Tuesday, March 13, 2012

Staurowsky Cheers NCAA's New Title IX Compliance Guide

Recently, the NCAA published Equity and Title IX in Intercollegiate Athletics: A Practical Guide --- available here and now permanently added to our blog's resource links. The authors of this guide are attorneys Janet Judge and Tim O'Brien.

As Professor Ellen Staurowsky humorously notes in a column at College Sports Business News, this is what sports fans are waiting for in March -- the opportunity to pour not over brackets, but over a step-by-step compliance guide addressing all three prongs, the entire laundry list, pregnancy, harassment, retaliation, and equal pay. Well, she admits, announcement of this new compliance manual probably did not invoke spontaneous applause, but it is something worth cheering about. As Staurowsky explains,
This generation of young professionals coming soon to an athletic department near you as future employees will not have the latitude as their predecessors once did to wave off responsibility to affirmatively comply with Title IX... The hand of the ticking clock of Title IX compliance has struck the hour of “no more excuses”.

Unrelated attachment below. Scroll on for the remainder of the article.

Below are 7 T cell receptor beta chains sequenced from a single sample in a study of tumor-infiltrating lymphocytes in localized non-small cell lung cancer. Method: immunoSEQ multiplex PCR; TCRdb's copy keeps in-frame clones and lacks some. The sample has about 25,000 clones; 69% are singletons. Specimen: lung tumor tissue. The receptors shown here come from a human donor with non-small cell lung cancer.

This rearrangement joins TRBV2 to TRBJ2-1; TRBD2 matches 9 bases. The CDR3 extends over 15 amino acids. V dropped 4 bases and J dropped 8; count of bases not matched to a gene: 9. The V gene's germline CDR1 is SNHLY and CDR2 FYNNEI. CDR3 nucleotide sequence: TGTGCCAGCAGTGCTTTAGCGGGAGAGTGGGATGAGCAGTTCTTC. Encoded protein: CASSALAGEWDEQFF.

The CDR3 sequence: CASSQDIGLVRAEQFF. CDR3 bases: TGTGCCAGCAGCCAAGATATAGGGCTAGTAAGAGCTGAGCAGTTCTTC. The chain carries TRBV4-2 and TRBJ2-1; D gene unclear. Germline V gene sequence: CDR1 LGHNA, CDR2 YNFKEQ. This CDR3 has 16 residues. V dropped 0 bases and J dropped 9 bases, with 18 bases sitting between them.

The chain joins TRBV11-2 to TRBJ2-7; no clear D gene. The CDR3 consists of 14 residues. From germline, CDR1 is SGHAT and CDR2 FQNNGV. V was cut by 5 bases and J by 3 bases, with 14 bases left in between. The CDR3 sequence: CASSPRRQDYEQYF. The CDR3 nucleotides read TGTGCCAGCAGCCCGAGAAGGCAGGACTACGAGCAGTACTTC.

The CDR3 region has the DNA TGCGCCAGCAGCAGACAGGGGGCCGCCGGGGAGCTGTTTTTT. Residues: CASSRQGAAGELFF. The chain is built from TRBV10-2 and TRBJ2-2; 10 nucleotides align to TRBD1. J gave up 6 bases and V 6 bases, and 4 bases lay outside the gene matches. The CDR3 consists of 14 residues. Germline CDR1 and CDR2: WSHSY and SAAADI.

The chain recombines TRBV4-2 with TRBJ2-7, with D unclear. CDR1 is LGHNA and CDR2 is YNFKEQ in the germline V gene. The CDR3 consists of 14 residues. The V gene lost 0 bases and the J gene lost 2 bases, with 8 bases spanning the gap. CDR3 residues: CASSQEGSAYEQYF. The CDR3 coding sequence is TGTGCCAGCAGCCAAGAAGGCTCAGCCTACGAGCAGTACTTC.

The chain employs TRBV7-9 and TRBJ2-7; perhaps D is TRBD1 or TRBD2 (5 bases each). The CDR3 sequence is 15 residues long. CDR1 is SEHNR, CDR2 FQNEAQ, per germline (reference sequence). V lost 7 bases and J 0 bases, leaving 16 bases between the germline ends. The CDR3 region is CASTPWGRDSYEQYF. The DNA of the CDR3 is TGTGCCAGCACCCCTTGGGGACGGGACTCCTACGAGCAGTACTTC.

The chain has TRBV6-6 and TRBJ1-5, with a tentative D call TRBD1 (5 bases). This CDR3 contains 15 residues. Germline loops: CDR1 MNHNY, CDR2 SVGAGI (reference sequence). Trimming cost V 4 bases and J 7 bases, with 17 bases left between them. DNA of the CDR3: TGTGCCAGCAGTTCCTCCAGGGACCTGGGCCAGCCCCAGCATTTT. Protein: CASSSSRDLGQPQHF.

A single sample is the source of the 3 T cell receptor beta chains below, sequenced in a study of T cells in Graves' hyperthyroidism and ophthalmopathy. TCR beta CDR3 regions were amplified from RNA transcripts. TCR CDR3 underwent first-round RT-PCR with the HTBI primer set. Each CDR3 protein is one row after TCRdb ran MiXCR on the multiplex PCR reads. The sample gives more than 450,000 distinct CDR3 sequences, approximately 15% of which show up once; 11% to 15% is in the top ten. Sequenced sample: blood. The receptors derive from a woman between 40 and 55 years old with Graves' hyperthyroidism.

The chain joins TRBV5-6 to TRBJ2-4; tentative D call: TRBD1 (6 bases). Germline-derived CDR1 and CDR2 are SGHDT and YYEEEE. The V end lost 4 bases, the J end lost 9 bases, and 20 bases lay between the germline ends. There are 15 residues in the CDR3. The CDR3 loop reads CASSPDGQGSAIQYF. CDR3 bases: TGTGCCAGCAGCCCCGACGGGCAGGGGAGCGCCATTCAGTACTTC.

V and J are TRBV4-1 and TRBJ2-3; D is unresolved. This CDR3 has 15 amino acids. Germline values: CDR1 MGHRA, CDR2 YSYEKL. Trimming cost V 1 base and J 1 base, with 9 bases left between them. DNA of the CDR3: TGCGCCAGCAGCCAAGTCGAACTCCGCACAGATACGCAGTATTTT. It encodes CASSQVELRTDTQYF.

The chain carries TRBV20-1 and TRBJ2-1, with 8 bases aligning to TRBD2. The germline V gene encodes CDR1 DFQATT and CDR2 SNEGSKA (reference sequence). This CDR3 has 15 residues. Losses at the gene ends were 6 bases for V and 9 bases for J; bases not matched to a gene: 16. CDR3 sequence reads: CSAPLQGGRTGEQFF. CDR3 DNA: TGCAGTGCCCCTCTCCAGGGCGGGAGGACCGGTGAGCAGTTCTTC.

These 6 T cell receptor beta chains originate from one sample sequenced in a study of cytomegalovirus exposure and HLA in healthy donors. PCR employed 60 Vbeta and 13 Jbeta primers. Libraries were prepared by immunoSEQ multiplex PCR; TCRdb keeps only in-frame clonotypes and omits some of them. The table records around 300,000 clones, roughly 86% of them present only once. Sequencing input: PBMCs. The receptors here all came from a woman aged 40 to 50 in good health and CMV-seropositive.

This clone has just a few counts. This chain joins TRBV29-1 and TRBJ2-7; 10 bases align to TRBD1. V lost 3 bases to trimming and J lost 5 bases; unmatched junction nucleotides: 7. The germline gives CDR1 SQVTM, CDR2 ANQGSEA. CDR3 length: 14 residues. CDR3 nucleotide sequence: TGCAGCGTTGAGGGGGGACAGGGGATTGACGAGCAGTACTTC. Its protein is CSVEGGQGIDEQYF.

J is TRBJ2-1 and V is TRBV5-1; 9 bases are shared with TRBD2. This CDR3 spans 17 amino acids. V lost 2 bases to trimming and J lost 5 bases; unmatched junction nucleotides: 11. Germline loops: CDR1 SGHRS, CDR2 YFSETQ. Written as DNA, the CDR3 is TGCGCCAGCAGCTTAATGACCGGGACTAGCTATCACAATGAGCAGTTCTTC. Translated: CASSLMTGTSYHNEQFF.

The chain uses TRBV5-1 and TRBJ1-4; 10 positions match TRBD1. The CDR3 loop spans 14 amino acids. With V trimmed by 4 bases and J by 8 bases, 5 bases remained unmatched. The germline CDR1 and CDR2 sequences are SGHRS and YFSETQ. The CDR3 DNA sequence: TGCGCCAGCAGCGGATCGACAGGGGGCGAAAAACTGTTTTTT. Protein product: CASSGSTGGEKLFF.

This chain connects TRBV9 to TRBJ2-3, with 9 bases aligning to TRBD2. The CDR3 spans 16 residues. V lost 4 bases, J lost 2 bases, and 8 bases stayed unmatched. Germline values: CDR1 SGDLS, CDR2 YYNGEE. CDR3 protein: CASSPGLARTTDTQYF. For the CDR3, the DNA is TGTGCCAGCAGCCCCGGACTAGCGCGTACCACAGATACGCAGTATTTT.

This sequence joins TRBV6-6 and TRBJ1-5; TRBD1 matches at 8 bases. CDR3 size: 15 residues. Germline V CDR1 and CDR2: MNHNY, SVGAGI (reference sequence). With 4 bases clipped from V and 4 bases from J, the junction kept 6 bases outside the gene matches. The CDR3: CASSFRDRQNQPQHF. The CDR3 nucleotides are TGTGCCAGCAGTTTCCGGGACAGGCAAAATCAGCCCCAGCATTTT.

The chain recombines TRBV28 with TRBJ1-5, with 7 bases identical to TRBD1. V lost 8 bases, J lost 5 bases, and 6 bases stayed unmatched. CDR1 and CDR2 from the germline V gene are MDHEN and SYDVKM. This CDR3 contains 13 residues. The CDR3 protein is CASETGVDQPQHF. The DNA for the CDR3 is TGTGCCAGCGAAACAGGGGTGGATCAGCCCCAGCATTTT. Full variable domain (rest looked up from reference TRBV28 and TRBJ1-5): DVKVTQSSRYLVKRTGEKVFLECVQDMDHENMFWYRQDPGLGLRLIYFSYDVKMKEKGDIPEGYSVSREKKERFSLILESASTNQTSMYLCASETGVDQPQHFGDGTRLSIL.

Staurowsky encourages college athletic departments not to deterred from tackling their compliance responsibilities, now clearly laid out before them, by claiming other priorities or lack of funds. Indeed, she surmises, an internal review of Title IX compliance might be "the opportunity to devise and adopt financially sustainable college sport budgets responsive to those enduring problems associated with the financial arms race." It's the Title IX-avoidance mentality that creates the bad spending habits that eventually, after costly litigation, result in "facial cutting of programs that did not result in an interruption in the spending patterns that created problems to begin with but were traumatic nonetheless." By getting out ahead of Title IX compliance, schools can implement balanced priorities that take women's and men's athletics into account and do right by student-athletes for whose sake college sports exist in the first place.